Disclaimer: This is a work of fanfiction, written purely for fun.

Author's Notes: No beta, written for the Character Challenge over at raise_the_dead on LJ. February 2009's character of choice was Elizabeth Swann.

"Will! I'm here," she shouted, in between pants. She'd run the entire way. "Where are you?" Mr. Brown was passed out in his corner, and there was only the donkey in the shop.

"You're early! I'm still in the bath," Will yelled from behind the door. The sound of splashing water served as background.

"I know," she yelled back. "But that odious French teacher of mine was going on and on about verbs and endings of verbs and I—:"

"Elizabeth, they won't let us play if you keep running off."

"I know, Will," she said a little too sharply and wasn't surprised when there wasn't an answer. "When you're done, let's go to the far side of island and see if we can dig up some clams."

She counted the seconds before he replied, "Yes, all right," in a subdued tone.

She'd tell him later. That she was now considered too old to play with that "blacksmith boy." That she was now a "young lady." When she'd woken up that morning a corset had been laid out on the counterpane, and her maid had informed her that the Mantua maker would be by later to measure her for some proper gowns.

What did that mean? Proper. If it meant wearing that thing, which looked like some torture device with laces, under a dress that would be too tight and too long and plastered with buttons and lace and god knows how many ribbons, no thank you. If it meant studying French, or learning how to dance to some silly quartet, or piling her hair up on top of her head with poking sharp pins, and having tea with the horribly boring society women of Port Royal, no thank you.

"Yesterday's storm will probably mean no clams," he yelled, apparently having forgiven her for that mild reprimand.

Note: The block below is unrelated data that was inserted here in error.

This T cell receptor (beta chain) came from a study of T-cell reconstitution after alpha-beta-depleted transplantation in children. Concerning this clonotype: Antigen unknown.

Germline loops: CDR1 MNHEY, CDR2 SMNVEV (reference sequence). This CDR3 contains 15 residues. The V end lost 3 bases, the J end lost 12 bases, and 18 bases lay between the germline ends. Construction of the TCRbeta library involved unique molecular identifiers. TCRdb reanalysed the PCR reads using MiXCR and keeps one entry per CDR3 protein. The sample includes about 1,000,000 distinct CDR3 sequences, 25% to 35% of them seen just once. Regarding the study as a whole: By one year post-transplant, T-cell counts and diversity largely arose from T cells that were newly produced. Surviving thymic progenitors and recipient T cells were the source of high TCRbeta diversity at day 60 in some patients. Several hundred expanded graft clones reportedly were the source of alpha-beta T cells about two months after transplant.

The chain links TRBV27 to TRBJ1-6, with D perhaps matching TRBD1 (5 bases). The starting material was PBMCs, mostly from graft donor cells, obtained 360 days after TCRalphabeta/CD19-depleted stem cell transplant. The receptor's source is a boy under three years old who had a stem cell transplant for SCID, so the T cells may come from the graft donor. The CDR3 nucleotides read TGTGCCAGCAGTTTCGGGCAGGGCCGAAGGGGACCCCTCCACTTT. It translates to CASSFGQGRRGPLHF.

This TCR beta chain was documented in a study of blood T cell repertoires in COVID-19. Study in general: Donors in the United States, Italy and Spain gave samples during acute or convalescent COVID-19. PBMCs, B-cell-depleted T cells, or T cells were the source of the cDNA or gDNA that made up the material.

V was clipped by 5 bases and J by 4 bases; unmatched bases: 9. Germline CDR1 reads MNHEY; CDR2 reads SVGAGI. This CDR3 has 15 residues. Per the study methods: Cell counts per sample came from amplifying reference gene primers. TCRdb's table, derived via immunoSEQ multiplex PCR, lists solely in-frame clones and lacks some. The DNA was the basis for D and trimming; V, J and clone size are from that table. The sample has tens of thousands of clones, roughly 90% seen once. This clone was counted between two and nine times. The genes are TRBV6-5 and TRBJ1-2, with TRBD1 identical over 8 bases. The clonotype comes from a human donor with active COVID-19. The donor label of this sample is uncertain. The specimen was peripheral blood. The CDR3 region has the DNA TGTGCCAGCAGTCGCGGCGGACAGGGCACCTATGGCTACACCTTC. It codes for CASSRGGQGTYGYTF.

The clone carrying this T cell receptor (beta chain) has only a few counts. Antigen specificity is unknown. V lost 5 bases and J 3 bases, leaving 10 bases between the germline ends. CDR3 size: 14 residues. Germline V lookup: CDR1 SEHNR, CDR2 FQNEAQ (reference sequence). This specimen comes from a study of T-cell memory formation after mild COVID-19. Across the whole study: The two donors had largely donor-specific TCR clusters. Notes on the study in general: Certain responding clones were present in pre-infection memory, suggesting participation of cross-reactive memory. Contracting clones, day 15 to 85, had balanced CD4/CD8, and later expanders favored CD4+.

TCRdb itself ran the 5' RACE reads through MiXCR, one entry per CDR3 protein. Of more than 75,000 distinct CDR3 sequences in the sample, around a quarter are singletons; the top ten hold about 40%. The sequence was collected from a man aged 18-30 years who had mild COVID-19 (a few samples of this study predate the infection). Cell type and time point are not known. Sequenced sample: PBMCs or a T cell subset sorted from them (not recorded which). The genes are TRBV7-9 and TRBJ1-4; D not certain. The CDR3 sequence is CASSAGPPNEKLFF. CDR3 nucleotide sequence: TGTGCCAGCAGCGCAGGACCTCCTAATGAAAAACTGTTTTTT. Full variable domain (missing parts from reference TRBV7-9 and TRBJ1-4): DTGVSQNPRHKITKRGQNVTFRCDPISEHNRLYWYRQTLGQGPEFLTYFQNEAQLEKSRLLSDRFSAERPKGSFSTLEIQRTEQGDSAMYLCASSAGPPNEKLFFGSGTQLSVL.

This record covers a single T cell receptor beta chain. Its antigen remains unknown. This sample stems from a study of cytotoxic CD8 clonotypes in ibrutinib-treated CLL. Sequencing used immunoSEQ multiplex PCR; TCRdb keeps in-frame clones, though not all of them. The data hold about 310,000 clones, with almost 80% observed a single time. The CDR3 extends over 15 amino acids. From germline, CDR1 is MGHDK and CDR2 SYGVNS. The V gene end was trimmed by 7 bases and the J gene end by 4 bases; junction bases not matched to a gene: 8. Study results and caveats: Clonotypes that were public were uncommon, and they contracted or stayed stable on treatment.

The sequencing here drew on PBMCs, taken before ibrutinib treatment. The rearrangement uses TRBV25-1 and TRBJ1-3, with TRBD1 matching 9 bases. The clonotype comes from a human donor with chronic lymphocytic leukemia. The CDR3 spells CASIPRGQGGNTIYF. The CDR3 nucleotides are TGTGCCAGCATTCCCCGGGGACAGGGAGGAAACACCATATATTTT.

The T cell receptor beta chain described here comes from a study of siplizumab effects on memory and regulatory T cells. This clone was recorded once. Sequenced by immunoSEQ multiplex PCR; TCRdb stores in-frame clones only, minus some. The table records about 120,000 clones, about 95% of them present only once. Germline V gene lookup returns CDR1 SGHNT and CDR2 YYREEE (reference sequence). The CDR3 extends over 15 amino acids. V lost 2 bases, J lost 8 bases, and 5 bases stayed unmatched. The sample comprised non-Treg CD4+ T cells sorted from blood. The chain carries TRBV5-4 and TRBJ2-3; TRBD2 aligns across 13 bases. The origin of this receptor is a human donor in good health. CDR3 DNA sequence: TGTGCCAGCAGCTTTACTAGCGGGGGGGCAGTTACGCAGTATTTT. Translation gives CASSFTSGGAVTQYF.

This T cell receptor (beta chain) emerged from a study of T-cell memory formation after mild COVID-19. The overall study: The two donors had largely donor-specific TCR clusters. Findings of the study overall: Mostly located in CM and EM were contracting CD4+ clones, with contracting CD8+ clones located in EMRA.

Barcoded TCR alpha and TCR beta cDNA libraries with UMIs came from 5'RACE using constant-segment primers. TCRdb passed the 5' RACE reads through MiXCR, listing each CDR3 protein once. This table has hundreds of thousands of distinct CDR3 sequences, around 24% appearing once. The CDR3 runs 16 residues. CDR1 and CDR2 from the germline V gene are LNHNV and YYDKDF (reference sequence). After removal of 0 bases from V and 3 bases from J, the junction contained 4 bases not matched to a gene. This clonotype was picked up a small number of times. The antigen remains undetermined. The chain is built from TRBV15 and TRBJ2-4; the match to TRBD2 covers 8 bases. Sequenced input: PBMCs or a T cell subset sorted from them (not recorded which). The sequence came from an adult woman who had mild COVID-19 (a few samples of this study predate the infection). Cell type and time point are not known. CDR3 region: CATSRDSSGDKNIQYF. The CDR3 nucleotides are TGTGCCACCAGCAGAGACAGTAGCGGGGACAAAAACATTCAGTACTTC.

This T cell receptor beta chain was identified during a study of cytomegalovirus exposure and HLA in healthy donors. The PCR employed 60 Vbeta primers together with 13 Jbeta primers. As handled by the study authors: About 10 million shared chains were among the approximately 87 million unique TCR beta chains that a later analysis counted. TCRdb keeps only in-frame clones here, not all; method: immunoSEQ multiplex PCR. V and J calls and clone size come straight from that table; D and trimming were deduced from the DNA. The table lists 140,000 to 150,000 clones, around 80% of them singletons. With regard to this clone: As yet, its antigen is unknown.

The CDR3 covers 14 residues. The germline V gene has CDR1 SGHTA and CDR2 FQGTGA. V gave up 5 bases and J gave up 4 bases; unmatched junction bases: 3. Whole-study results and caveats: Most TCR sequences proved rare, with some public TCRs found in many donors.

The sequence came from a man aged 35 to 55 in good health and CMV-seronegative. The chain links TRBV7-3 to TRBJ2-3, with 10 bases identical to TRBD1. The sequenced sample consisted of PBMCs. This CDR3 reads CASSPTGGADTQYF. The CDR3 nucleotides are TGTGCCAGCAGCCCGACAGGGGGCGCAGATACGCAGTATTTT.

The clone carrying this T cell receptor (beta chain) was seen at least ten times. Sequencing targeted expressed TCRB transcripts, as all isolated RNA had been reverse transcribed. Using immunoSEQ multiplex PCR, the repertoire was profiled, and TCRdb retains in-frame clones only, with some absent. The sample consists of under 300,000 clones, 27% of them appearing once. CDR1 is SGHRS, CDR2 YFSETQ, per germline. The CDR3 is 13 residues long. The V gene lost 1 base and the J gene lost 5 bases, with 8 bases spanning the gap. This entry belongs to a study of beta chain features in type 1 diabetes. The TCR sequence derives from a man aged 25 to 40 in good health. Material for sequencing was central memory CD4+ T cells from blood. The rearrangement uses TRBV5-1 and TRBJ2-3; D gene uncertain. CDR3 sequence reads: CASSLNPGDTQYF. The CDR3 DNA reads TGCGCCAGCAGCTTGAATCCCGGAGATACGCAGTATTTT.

"No matter. The surf will have brought in some wonderful shells. Maybe even a conch shell."

She had a number of them on her dresser. Her father asked her about them only the other day. She lied and said that Will had given them to her. She thought it might be far worse to admit that she'd found them. Because that meant she'd been to the cove on the far side of the island and had most definitely removed her shoes and her stockings and possibly tied up her skirts. She wondered what that sharp look was about and when he said in a slow voice, "He did, did he?" she realized it would have been better to have told the truth.

Then he said in a mild voice, "Elizabeth, I think you are now too old to be spending any further time in the company of that blacksmith boy."

"What if m—:" She was going to say "my maid" before he cut her off.

"No, I don't think so. Not any more." And he gave her a stern look that meant his I don't think so was more of a most definitely never again. Turning the shell over and around a few times, he murmured "Beautiful," before returning it to its place on her dresser. "No, I don't think so," he repeated.

Spying Will's clothes hanging over a rail, she picked them up and was about to chuck them in through the open crack in the door when she noted how soft they were. Repeated washings had rendered the cotton of his shirt almost threadbare. She put it up to her cheek. So soft. There were no ribbons or scratchy lace. His breeches were of a heavier, more robust weave. Composed of only legs, a couple of belt loops, a simple placket, and some buttons, oh, she could run like the wind if she were wearing these clothes! That awful corset! Unable to take it off by herself, she'd be trapped in that horrible thing all day, barely able to move. Lifting a teacup would be about all she could manage.

"Elizabeth, did you hear me? Hand me my clothes," demanded Will, a seemingly disembodied hand waving through the open doorway.

She did as she was bid and then brought a hand up to her chest in a panic. It was like she could barely breathe. As if she were wearing a corset.